Grading Morgan Silver Dollars: A Comprehensive Guide


Have you ever wondered how to accurately grade Morgan silver dollars? Grading these coins involves following the established standards for identifying different levels of wear. Additionally, recognizing a mint state coin, which shows no signs of wear, is crucial for determining its true value. In this article, we will provide you with a step-by-step guide on how to properly grade Morgan silver dollars, combining both technical and subjective approaches. So grab your magnifying glass and let’s begin!

Understanding the Grading Process

Grading a Morgan dollar requires a careful examination of various factors. Technically, you need to assess the amount of imperfections on the surface caused by wear. Simultaneously, you need to evaluate the coin as a whole and consider its overall appeal, including factors like even color and the absence of distracting marks. To help you better understand the grading process, we will provide detailed descriptions for each level of grade.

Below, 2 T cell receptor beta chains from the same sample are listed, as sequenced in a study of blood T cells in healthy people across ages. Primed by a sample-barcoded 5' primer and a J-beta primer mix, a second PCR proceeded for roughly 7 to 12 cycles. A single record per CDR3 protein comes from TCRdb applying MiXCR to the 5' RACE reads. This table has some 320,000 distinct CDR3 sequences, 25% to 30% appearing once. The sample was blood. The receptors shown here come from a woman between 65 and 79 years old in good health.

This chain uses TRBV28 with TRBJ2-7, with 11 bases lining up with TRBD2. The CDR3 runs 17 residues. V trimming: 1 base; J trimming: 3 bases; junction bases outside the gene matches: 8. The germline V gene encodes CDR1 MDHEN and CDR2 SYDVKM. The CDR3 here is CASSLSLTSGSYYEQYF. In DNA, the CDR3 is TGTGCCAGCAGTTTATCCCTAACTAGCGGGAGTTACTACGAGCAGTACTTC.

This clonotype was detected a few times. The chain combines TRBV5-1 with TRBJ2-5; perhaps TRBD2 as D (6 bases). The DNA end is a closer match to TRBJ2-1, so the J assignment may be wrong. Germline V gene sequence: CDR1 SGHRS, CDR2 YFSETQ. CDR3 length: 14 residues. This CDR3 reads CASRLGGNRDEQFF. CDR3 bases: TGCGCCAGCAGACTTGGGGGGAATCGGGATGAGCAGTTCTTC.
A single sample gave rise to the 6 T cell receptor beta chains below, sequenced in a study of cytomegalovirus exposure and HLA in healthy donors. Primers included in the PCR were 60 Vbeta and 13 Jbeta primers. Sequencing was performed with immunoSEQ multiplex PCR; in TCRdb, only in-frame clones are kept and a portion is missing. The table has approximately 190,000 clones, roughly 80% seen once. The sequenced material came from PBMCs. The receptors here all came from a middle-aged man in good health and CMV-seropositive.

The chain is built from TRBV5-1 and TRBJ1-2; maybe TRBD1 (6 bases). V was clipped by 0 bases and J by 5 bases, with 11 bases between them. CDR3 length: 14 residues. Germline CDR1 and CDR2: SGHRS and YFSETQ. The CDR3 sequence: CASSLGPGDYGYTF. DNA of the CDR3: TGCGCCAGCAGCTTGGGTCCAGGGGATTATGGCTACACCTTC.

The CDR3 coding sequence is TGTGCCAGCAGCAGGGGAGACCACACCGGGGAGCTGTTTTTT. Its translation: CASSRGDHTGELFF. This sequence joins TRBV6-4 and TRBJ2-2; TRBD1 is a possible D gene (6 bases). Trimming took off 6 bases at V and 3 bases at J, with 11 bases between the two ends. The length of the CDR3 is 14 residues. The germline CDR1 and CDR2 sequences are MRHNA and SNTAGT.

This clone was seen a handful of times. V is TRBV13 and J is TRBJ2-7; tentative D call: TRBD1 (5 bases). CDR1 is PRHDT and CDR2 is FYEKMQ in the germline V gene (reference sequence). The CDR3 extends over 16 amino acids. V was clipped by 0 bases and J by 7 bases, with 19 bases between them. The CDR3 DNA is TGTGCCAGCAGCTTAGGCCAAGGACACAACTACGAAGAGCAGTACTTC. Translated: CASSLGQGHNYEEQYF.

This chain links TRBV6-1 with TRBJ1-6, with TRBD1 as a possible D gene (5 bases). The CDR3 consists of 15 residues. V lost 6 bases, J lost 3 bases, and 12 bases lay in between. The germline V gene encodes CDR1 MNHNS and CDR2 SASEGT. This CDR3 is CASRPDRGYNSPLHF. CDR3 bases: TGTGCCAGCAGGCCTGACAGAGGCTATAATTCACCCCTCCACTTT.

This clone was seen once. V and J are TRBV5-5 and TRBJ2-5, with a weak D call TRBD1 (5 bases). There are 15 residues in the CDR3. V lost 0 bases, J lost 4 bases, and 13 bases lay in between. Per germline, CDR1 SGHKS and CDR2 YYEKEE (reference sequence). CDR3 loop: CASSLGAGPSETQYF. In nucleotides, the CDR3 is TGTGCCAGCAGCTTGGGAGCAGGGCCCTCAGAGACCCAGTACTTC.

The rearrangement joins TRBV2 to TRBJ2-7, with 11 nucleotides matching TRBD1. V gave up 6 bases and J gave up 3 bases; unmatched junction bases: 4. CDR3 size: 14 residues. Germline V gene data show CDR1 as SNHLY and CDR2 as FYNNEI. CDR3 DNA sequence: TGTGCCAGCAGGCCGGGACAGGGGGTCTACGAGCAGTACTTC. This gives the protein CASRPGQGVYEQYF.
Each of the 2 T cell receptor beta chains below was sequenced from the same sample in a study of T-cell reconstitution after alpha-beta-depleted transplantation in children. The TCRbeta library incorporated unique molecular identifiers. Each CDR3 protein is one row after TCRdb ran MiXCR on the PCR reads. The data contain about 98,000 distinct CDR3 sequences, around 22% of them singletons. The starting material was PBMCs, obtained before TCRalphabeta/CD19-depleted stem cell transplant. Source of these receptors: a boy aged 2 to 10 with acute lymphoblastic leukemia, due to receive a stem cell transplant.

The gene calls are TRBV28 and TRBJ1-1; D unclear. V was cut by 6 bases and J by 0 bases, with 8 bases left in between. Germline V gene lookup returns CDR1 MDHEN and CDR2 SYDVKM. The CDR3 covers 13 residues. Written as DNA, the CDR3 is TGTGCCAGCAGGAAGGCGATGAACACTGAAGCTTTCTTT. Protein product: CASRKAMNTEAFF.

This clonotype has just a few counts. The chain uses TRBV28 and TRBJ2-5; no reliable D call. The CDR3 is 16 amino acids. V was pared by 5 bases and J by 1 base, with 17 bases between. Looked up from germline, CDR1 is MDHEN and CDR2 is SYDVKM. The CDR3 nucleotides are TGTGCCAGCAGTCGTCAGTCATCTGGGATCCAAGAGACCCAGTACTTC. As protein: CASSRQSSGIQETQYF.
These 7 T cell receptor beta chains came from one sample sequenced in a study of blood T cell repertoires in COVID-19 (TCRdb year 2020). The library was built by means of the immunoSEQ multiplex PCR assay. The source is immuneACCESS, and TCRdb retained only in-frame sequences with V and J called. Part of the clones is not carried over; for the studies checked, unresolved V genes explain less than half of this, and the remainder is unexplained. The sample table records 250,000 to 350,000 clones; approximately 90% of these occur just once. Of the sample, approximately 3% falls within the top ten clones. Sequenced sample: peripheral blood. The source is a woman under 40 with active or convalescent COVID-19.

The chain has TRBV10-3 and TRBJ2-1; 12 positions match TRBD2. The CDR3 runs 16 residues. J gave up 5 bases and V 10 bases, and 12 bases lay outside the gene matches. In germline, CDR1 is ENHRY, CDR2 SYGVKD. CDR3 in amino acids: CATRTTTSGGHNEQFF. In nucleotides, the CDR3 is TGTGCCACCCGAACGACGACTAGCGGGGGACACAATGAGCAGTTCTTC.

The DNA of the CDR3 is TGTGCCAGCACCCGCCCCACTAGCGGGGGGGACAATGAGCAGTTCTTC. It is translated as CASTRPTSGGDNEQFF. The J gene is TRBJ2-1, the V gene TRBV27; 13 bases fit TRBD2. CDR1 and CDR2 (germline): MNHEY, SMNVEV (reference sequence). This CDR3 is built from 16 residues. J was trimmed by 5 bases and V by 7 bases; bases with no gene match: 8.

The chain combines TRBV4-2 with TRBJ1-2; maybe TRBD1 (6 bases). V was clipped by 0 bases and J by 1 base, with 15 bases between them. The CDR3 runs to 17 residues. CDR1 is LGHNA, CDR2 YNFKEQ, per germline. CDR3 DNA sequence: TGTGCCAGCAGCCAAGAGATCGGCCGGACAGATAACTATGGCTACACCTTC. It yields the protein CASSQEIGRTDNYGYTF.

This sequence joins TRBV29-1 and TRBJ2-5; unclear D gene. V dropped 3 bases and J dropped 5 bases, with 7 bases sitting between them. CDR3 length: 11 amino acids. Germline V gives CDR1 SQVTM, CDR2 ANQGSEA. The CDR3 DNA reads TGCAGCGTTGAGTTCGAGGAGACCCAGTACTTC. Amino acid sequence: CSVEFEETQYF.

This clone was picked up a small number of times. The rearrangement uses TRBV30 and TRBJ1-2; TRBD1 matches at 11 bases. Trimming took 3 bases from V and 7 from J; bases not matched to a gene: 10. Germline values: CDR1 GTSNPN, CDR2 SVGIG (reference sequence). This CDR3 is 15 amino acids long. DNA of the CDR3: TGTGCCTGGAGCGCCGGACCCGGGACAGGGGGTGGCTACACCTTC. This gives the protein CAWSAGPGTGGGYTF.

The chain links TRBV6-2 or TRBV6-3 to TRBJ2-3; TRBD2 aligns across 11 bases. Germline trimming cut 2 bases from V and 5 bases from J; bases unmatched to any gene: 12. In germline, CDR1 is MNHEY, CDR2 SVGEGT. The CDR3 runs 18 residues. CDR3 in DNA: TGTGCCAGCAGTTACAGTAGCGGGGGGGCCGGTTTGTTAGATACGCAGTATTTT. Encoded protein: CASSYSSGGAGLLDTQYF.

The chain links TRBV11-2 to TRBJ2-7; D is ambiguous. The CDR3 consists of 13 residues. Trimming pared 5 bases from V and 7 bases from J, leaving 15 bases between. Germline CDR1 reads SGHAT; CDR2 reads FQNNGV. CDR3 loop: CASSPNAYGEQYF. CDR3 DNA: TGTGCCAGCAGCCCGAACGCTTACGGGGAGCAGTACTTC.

Uncirculated Condition

Uncirculated Morgan dollars are coins that remain in the same condition as when they left the mint. There should be no signs of wear on the surface. To identify these coins, you need to check if the mint luster is still intact and if there are no signs of smoothing or loss of texture. Here are some specific areas to inspect:


  • Look closely at the hair near the forehead line, just above the eye. Check for any smoothness or loss of mint luster.
  • Examine the hair above the ear and the wave of hair below the ear. Both should retain their mint luster.